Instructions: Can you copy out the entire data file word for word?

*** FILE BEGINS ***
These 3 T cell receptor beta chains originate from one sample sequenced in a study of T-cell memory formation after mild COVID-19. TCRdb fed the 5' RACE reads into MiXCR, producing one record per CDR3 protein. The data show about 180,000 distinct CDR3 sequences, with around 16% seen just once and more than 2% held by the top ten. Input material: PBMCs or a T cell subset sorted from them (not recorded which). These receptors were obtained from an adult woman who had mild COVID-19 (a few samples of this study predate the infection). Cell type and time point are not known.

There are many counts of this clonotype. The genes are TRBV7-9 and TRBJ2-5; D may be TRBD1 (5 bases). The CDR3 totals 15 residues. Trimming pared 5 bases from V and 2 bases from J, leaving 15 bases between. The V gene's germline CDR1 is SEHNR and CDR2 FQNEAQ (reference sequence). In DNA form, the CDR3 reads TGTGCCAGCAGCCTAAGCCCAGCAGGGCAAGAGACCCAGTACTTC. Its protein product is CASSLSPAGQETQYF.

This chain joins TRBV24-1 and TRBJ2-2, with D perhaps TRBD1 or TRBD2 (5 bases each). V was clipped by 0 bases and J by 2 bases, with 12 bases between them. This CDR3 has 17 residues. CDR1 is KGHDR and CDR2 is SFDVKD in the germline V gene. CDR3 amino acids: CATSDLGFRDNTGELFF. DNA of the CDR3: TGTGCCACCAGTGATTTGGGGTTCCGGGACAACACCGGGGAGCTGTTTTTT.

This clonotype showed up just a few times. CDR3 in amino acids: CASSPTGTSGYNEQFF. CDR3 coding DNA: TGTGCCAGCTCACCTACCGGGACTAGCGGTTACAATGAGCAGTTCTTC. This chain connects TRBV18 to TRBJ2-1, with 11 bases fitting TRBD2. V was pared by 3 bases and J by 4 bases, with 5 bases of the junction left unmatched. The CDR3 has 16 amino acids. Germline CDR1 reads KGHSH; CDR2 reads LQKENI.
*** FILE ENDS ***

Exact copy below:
These 3 T cell receptor beta chains originate from one sample sequenced in a study of T-cell memory formation after mild COVID-19. TCRdb fed the 5' RACE reads into MiXCR, producing one record per CDR3 protein. The data show about 180,000 distinct CDR3 sequences, with around 16% seen just once and more than 2% held by the top ten. Input material: PBMCs or a T cell subset sorted from them (not recorded which). These receptors were obtained from an adult woman who had mild COVID-19 (a few samples of this study predate the infection). Cell type and time point are not known.

There are many counts of this clonotype. The genes are TRBV7-9 and TRBJ2-5; D may be TRBD1 (5 bases). The CDR3 totals 15 residues. Trimming pared 5 bases from V and 2 bases from J, leaving 15 bases between. The V gene's germline CDR1 is SEHNR and CDR2 FQNEAQ (reference sequence). In DNA form, the CDR3 reads TGTGCCAGCAGCCTAAGCCCAGCAGGGCAAGAGACCCAGTACTTC. Its protein product is CASSLSPAGQETQYF.

This chain joins TRBV24-1 and TRBJ2-2, with D perhaps TRBD1 or TRBD2 (5 bases each). V was clipped by 0 bases and J by 2 bases, with 12 bases between them. This CDR3 has 17 residues. CDR1 is KGHDR and CDR2 is SFDVKD in the germline V gene. CDR3 amino acids: CATSDLGFRDNTGELFF. DNA of the CDR3: TGTGCCACCAGTGATTTGGGGTTCCGGGACAACACCGGGGAGCTGTTTTTT.

This clonotype showed up just a few times. CDR3 in amino acids: CASSPTGTSGYNEQFF. CDR3 coding DNA: TGTGCCAGCTCACCTACCGGGACTAGCGGTTACAATGAGCAGTTCTTC. This chain connects TRBV18 to TRBJ2-1, with 11 bases fitting TRBD2. V was pared by 3 bases and J by 4 bases, with 5 bases of the junction left unmatched. The CDR3 has 16 amino acids. Germline CDR1 reads KGHSH; CDR2 reads LQKENI.